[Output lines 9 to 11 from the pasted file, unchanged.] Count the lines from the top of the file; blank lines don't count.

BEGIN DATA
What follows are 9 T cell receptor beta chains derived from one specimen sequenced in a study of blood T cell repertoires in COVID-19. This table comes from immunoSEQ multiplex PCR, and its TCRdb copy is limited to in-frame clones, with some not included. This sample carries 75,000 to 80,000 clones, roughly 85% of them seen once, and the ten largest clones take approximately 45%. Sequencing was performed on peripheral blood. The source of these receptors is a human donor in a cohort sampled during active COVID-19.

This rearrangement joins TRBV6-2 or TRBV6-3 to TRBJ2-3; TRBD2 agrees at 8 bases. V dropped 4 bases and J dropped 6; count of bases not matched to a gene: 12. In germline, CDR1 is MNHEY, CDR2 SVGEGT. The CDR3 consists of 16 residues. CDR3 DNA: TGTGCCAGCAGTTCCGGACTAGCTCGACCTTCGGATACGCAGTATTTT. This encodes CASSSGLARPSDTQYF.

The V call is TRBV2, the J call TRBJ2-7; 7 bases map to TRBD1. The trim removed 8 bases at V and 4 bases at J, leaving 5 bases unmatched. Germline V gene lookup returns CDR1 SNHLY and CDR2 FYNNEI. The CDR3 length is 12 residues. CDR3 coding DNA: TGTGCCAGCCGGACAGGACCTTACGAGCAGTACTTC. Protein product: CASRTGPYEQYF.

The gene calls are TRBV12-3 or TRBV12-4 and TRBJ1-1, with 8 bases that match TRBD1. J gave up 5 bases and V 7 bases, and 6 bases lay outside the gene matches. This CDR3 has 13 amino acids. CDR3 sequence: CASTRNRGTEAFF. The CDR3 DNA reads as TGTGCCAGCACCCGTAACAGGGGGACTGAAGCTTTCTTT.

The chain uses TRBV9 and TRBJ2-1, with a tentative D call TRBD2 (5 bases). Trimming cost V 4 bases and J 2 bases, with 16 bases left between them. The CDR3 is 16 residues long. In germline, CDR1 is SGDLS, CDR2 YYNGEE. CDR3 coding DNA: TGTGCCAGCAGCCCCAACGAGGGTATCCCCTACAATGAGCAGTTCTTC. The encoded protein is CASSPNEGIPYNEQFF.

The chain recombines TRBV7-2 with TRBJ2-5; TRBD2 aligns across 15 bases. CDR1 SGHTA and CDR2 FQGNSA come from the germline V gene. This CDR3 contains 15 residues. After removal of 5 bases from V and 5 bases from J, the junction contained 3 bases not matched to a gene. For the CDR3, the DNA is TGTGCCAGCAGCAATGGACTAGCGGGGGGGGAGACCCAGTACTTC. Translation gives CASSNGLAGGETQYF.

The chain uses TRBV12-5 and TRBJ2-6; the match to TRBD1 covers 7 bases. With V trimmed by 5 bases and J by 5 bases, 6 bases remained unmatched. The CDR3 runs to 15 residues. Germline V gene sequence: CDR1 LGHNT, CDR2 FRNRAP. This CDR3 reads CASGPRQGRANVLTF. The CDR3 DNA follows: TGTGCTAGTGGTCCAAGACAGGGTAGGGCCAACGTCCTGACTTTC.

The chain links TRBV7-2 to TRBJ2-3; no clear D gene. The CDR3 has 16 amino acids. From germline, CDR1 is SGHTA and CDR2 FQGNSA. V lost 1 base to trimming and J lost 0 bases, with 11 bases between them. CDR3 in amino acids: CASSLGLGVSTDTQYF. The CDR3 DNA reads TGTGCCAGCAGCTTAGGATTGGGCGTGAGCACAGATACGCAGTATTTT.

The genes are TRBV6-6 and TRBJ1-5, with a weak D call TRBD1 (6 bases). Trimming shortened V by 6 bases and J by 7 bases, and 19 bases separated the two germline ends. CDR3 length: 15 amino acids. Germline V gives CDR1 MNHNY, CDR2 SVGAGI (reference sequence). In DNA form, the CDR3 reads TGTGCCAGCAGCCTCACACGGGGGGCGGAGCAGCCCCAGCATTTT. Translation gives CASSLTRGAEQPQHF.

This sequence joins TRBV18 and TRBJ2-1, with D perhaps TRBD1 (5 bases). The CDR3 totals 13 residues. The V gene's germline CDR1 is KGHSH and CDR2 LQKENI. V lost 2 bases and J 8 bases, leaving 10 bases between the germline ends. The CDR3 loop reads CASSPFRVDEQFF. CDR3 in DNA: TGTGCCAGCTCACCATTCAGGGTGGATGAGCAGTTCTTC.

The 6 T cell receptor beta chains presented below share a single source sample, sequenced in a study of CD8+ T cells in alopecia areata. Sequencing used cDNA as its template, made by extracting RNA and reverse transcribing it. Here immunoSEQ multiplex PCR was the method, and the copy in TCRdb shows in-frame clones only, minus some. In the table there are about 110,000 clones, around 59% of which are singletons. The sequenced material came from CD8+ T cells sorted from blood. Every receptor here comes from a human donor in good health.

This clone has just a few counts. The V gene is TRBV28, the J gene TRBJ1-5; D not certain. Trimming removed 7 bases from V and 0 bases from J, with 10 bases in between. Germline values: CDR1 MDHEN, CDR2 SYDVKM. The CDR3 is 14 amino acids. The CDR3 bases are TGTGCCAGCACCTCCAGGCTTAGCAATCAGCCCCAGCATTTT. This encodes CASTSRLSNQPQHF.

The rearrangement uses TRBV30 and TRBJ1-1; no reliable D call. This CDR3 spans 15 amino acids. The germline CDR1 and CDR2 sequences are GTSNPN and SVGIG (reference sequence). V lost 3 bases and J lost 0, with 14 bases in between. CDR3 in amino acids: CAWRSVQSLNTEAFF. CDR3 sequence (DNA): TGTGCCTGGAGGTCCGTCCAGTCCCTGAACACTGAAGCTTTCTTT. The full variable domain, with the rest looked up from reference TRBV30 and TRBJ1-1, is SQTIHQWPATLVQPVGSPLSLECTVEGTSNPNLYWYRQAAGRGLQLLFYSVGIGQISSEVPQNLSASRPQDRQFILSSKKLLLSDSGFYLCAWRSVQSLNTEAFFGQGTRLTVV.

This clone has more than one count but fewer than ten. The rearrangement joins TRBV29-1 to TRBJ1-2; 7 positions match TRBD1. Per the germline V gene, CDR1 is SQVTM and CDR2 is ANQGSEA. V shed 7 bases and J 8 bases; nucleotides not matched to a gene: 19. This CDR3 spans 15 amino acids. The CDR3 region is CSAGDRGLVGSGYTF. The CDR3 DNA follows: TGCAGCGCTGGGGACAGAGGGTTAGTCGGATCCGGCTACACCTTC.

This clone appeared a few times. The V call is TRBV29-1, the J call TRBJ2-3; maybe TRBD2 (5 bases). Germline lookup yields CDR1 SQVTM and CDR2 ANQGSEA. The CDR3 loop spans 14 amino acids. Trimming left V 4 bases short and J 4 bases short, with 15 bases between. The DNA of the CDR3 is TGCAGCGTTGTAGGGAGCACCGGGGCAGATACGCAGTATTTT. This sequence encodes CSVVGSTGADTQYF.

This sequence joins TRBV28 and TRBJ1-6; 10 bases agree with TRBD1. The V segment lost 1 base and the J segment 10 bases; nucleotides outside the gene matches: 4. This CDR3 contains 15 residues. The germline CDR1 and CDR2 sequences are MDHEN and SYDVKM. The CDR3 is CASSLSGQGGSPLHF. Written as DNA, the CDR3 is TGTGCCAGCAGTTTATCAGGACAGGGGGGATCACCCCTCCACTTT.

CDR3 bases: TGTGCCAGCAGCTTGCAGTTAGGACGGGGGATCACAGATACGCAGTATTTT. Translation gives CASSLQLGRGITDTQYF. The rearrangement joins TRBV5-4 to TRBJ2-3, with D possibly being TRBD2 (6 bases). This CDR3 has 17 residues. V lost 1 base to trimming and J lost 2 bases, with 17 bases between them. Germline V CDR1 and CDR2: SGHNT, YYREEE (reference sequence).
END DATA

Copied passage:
The genes are TRBV6-6 and TRBJ1-5, with a weak D call TRBD1 (6 bases). Trimming shortened V by 6 bases and J by 7 bases, and 19 bases separated the two germline ends. CDR3 length: 15 amino acids. Germline V gives CDR1 MNHNY, CDR2 SVGAGI (reference sequence). In DNA form, the CDR3 reads TGTGCCAGCAGCCTCACACGGGGGGCGGAGCAGCCCCAGCATTTT. Translation gives CASSLTRGAEQPQHF.

This sequence joins TRBV18 and TRBJ2-1, with D perhaps TRBD1 (5 bases). The CDR3 totals 13 residues. The V gene's germline CDR1 is KGHSH and CDR2 LQKENI. V lost 2 bases and J 8 bases, leaving 10 bases between the germline ends. The CDR3 loop reads CASSPFRVDEQFF. CDR3 in DNA: TGTGCCAGCTCACCATTCAGGGTGGATGAGCAGTTCTTC.

The 6 T cell receptor beta chains presented below share a single source sample, sequenced in a study of CD8+ T cells in alopecia areata. Sequencing used cDNA as its template, made by extracting RNA and reverse transcribing it. Here immunoSEQ multiplex PCR was the method, and the copy in TCRdb shows in-frame clones only, minus some. In the table there are about 110,000 clones, around 59% of which are singletons. The sequenced material came from CD8+ T cells sorted from blood. Every receptor here comes from a human donor in good health.